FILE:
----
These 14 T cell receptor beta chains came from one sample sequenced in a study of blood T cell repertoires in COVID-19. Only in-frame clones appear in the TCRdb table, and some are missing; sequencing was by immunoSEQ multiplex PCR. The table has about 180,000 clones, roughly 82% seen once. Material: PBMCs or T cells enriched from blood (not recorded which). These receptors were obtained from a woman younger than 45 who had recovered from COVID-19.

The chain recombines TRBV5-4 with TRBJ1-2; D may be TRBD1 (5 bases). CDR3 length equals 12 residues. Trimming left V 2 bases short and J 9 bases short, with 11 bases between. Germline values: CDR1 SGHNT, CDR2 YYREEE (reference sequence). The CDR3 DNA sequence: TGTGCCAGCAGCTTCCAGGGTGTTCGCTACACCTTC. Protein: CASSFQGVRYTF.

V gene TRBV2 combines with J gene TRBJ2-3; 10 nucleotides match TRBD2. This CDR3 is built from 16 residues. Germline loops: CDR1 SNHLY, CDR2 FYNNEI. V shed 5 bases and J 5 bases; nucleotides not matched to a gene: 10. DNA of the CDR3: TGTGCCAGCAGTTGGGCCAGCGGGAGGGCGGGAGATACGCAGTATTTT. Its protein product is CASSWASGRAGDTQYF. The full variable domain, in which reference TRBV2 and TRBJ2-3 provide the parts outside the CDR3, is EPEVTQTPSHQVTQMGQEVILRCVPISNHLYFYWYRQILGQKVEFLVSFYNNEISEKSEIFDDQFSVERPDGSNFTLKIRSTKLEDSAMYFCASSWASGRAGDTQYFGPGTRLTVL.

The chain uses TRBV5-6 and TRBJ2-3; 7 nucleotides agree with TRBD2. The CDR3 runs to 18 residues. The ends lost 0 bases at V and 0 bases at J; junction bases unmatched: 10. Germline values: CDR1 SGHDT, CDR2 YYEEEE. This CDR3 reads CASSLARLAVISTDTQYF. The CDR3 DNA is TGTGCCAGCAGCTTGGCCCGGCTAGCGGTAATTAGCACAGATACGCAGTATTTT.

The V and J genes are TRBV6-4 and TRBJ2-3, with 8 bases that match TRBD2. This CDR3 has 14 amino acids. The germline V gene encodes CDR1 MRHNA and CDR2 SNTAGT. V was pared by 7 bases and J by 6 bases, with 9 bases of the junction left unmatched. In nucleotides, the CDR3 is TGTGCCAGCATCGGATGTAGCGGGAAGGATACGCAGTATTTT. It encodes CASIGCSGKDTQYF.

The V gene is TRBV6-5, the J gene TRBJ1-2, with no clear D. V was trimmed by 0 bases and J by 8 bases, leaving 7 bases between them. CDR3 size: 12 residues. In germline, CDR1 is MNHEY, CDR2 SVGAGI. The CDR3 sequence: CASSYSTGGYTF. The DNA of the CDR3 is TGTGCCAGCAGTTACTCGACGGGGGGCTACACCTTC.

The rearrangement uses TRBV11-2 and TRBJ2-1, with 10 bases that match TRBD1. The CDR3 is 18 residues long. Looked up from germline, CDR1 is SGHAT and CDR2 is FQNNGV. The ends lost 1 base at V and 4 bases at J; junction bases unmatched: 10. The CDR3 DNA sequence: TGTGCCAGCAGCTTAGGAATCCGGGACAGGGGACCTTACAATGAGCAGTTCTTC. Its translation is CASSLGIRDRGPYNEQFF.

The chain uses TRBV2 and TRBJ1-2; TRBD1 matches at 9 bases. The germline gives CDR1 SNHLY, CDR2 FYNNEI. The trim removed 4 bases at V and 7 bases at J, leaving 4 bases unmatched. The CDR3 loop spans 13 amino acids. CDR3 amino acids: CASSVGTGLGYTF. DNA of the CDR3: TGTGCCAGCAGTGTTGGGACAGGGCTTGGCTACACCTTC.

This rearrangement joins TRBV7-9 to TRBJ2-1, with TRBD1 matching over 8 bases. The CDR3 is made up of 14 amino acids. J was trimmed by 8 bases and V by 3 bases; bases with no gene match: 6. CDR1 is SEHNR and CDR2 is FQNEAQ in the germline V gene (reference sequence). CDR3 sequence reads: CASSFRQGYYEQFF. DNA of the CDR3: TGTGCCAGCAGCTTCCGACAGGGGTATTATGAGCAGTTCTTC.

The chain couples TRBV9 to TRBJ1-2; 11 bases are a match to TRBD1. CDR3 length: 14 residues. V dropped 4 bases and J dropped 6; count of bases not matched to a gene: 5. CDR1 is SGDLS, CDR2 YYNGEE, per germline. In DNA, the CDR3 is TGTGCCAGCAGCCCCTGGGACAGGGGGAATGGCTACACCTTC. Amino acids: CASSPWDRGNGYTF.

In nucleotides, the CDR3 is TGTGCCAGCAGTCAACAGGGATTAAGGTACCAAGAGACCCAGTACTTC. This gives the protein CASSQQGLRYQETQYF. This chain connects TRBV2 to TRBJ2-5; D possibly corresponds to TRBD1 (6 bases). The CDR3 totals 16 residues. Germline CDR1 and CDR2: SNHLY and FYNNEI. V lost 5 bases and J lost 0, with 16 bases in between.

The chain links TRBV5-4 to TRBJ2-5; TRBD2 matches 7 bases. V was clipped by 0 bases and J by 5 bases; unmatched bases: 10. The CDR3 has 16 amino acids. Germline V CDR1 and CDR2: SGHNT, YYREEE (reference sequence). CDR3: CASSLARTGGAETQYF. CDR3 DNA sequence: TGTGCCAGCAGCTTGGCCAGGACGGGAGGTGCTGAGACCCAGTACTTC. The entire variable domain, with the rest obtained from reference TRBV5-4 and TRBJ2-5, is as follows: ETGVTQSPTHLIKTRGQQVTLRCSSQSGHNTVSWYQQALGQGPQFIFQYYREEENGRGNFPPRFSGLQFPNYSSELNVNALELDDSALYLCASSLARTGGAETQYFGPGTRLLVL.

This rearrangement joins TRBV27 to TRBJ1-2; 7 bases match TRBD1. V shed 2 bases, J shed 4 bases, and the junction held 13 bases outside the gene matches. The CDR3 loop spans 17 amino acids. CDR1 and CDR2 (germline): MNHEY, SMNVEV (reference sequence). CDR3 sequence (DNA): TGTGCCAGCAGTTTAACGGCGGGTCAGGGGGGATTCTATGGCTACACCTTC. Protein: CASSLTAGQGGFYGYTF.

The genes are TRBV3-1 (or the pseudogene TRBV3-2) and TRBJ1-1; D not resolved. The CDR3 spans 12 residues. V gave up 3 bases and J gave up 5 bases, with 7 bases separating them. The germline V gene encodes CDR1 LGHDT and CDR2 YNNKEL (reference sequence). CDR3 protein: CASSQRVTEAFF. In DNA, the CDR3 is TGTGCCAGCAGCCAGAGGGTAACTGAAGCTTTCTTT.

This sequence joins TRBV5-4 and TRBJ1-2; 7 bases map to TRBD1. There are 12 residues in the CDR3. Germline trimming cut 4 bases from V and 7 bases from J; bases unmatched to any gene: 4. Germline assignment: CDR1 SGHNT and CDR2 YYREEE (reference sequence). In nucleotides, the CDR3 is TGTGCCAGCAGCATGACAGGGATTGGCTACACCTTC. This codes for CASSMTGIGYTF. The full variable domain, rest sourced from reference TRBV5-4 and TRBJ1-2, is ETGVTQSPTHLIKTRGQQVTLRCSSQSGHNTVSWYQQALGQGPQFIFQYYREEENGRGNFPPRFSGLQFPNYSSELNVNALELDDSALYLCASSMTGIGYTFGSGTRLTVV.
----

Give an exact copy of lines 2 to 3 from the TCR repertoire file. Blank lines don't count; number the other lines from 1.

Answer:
The chain recombines TRBV5-4 with TRBJ1-2; D may be TRBD1 (5 bases). CDR3 length equals 12 residues. Trimming left V 2 bases short and J 9 bases short, with 11 bases between. Germline values: CDR1 SGHNT, CDR2 YYREEE (reference sequence). The CDR3 DNA sequence: TGTGCCAGCAGCTTCCAGGGTGTTCGCTACACCTTC. Protein: CASSFQGVRYTF.

V gene TRBV2 combines with J gene TRBJ2-3; 10 nucleotides match TRBD2. This CDR3 is built from 16 residues. Germline loops: CDR1 SNHLY, CDR2 FYNNEI. V shed 5 bases and J 5 bases; nucleotides not matched to a gene: 10. DNA of the CDR3: TGTGCCAGCAGTTGGGCCAGCGGGAGGGCGGGAGATACGCAGTATTTT. Its protein product is CASSWASGRAGDTQYF. The full variable domain, in which reference TRBV2 and TRBJ2-3 provide the parts outside the CDR3, is EPEVTQTPSHQVTQMGQEVILRCVPISNHLYFYWYRQILGQKVEFLVSFYNNEISEKSEIFDDQFSVERPDGSNFTLKIRSTKLEDSAMYFCASSWASGRAGDTQYFGPGTRLTVL.